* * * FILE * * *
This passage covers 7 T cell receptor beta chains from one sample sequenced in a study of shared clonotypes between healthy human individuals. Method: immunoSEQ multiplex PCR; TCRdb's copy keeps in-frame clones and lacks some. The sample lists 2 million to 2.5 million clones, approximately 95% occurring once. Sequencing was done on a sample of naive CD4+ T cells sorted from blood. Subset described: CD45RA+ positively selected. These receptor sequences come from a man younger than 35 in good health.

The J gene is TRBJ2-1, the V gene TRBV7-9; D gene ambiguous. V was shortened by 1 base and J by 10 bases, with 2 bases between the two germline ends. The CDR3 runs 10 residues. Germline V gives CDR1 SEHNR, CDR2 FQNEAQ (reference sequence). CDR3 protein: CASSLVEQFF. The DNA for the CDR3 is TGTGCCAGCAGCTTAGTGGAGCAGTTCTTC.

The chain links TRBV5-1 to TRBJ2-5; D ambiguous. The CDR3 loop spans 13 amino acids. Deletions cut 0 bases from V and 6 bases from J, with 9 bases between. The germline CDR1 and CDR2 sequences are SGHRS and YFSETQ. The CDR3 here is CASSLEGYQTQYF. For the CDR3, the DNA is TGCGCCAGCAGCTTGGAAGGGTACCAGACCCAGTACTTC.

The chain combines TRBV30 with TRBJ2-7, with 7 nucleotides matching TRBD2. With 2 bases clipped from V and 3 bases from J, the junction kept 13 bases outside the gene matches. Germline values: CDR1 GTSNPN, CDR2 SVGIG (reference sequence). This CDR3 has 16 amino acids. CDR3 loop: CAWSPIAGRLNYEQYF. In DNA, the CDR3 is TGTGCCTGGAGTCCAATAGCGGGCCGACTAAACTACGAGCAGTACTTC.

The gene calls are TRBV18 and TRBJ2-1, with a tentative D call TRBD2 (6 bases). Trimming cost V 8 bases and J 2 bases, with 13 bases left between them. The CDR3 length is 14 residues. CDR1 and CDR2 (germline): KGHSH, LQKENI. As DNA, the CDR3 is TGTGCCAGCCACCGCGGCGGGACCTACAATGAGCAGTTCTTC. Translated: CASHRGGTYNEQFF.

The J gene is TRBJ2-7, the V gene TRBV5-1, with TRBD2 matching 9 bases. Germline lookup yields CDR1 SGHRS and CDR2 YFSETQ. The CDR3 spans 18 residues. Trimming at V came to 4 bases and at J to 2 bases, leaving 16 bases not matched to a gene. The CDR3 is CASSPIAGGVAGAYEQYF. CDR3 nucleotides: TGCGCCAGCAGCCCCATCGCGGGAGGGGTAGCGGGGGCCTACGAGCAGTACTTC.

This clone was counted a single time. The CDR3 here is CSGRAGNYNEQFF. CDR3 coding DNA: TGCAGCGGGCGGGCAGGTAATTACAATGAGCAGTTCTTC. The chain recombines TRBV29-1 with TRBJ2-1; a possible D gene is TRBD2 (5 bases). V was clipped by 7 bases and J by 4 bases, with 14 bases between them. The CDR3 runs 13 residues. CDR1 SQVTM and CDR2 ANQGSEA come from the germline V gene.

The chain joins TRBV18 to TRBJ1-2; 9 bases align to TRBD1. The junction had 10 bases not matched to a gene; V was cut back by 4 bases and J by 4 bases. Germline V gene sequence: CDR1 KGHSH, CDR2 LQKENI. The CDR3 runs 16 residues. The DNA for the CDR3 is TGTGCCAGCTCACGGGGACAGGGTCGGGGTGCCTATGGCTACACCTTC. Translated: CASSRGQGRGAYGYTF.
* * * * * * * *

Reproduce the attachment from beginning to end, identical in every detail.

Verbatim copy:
This passage covers 7 T cell receptor beta chains from one sample sequenced in a study of shared clonotypes between healthy human individuals. Method: immunoSEQ multiplex PCR; TCRdb's copy keeps in-frame clones and lacks some. The sample lists 2 million to 2.5 million clones, approximately 95% occurring once. Sequencing was done on a sample of naive CD4+ T cells sorted from blood. Subset described: CD45RA+ positively selected. These receptor sequences come from a man younger than 35 in good health.

The J gene is TRBJ2-1, the V gene TRBV7-9; D gene ambiguous. V was shortened by 1 base and J by 10 bases, with 2 bases between the two germline ends. The CDR3 runs 10 residues. Germline V gives CDR1 SEHNR, CDR2 FQNEAQ (reference sequence). CDR3 protein: CASSLVEQFF. The DNA for the CDR3 is TGTGCCAGCAGCTTAGTGGAGCAGTTCTTC.

The chain links TRBV5-1 to TRBJ2-5; D ambiguous. The CDR3 loop spans 13 amino acids. Deletions cut 0 bases from V and 6 bases from J, with 9 bases between. The germline CDR1 and CDR2 sequences are SGHRS and YFSETQ. The CDR3 here is CASSLEGYQTQYF. For the CDR3, the DNA is TGCGCCAGCAGCTTGGAAGGGTACCAGACCCAGTACTTC.

The chain combines TRBV30 with TRBJ2-7, with 7 nucleotides matching TRBD2. With 2 bases clipped from V and 3 bases from J, the junction kept 13 bases outside the gene matches. Germline values: CDR1 GTSNPN, CDR2 SVGIG (reference sequence). This CDR3 has 16 amino acids. CDR3 loop: CAWSPIAGRLNYEQYF. In DNA, the CDR3 is TGTGCCTGGAGTCCAATAGCGGGCCGACTAAACTACGAGCAGTACTTC.

The gene calls are TRBV18 and TRBJ2-1, with a tentative D call TRBD2 (6 bases). Trimming cost V 8 bases and J 2 bases, with 13 bases left between them. The CDR3 length is 14 residues. CDR1 and CDR2 (germline): KGHSH, LQKENI. As DNA, the CDR3 is TGTGCCAGCCACCGCGGCGGGACCTACAATGAGCAGTTCTTC. Translated: CASHRGGTYNEQFF.

The J gene is TRBJ2-7, the V gene TRBV5-1, with TRBD2 matching 9 bases. Germline lookup yields CDR1 SGHRS and CDR2 YFSETQ. The CDR3 spans 18 residues. Trimming at V came to 4 bases and at J to 2 bases, leaving 16 bases not matched to a gene. The CDR3 is CASSPIAGGVAGAYEQYF. CDR3 nucleotides: TGCGCCAGCAGCCCCATCGCGGGAGGGGTAGCGGGGGCCTACGAGCAGTACTTC.

This clone was counted a single time. The CDR3 here is CSGRAGNYNEQFF. CDR3 coding DNA: TGCAGCGGGCGGGCAGGTAATTACAATGAGCAGTTCTTC. The chain recombines TRBV29-1 with TRBJ2-1; a possible D gene is TRBD2 (5 bases). V was clipped by 7 bases and J by 4 bases, with 14 bases between them. The CDR3 runs 13 residues. CDR1 SQVTM and CDR2 ANQGSEA come from the germline V gene.

The chain joins TRBV18 to TRBJ1-2; 9 bases align to TRBD1. The junction had 10 bases not matched to a gene; V was cut back by 4 bases and J by 4 bases. Germline V gene sequence: CDR1 KGHSH, CDR2 LQKENI. The CDR3 runs 16 residues. The DNA for the CDR3 is TGTGCCAGCTCACGGGGACAGGGTCGGGGTGCCTATGGCTACACCTTC. Translated: CASSRGQGRGAYGYTF.